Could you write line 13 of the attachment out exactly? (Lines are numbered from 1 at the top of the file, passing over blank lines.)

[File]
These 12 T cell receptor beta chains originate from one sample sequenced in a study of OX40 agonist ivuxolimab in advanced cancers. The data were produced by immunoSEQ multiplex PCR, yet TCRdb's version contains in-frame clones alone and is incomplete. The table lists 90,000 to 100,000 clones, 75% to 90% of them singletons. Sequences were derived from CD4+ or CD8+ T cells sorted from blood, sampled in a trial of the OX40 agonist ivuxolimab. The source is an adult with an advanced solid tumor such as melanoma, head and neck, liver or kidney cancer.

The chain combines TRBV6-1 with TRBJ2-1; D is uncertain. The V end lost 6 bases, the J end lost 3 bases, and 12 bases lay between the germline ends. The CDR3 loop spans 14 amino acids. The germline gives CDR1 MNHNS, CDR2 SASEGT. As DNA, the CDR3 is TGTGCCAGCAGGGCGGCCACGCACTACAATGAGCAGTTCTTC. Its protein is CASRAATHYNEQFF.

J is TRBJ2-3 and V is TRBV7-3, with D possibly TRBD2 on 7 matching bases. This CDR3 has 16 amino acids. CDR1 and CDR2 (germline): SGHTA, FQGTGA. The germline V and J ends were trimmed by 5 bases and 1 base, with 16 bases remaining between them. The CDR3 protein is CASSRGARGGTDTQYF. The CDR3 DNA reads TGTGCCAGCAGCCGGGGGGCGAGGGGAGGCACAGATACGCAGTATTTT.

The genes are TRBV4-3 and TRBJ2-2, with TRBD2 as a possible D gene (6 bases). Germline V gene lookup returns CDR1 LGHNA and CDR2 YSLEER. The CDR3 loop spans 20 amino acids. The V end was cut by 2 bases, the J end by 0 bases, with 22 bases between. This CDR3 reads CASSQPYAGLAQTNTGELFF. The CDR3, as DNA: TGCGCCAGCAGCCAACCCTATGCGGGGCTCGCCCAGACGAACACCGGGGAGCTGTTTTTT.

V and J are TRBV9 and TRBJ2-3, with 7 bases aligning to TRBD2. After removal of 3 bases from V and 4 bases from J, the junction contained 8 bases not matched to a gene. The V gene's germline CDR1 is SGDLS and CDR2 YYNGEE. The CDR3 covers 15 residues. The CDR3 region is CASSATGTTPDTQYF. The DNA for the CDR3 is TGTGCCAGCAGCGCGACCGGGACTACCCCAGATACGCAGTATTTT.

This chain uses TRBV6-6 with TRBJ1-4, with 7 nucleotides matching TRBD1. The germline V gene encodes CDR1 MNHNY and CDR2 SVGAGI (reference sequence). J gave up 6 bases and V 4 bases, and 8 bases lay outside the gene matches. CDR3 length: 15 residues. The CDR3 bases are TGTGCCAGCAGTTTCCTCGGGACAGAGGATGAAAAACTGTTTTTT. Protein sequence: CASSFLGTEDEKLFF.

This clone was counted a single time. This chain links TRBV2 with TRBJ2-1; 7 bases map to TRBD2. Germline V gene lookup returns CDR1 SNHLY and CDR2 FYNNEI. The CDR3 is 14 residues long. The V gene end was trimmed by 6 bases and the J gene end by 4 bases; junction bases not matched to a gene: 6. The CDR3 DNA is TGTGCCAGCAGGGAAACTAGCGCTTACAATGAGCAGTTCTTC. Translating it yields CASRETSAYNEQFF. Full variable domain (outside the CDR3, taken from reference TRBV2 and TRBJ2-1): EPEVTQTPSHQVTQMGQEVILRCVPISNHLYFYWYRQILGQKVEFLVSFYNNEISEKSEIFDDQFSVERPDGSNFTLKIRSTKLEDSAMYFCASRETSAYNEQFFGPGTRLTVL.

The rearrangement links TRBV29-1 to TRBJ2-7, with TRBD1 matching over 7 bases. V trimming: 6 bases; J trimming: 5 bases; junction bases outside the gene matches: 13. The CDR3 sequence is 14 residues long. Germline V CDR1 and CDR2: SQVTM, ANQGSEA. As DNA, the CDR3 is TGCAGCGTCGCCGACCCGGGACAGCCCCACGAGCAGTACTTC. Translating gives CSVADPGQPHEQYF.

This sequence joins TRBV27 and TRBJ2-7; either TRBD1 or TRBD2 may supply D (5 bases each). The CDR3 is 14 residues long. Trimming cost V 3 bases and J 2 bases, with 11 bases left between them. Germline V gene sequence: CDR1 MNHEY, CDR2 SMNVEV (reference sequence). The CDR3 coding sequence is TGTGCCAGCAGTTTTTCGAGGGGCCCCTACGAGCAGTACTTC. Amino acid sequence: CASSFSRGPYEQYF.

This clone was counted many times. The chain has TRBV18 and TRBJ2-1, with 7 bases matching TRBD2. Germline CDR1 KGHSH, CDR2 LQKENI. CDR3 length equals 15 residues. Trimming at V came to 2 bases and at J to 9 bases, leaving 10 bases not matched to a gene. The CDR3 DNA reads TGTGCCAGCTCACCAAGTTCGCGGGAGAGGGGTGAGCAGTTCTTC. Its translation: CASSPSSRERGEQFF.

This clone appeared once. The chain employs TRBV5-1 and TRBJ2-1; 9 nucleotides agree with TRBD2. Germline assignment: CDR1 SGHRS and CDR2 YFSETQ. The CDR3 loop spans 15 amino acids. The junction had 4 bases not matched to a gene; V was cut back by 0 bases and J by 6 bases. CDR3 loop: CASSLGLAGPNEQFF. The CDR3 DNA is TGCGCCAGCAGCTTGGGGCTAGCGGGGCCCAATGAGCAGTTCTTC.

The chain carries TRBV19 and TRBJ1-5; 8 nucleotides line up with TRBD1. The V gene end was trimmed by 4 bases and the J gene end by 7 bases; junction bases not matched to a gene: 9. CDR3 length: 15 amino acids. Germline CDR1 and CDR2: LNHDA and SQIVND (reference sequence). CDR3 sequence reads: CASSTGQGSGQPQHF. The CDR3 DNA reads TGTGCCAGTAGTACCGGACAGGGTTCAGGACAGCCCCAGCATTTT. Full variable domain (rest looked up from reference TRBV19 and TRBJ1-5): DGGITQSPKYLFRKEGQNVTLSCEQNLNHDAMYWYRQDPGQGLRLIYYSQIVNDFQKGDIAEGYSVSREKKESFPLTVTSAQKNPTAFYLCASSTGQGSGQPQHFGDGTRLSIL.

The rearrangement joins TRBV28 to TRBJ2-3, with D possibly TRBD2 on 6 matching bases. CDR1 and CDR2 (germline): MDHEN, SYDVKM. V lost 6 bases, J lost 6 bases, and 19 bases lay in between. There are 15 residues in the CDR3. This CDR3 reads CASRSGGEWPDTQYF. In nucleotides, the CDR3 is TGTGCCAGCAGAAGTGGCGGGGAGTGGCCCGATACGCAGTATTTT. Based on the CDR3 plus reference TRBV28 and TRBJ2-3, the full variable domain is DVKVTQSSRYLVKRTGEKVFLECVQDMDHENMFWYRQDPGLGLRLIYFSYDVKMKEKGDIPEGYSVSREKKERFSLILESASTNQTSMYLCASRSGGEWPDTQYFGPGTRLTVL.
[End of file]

The rearrangement joins TRBV28 to TRBJ2-3, with D possibly TRBD2 on 6 matching bases. CDR1 and CDR2 (germline): MDHEN, SYDVKM. V lost 6 bases, J lost 6 bases, and 19 bases lay in between. There are 15 residues in the CDR3. This CDR3 reads CASRSGGEWPDTQYF. In nucleotides, the CDR3 is TGTGCCAGCAGAAGTGGCGGGGAGTGGCCCGATACGCAGTATTTT. Based on the CDR3 plus reference TRBV28 and TRBJ2-3, the full variable domain is DVKVTQSSRYLVKRTGEKVFLECVQDMDHENMFWYRQDPGLGLRLIYFSYDVKMKEKGDIPEGYSVSREKKERFSLILESASTNQTSMYLCASRSGGEWPDTQYFGPGTRLTVL.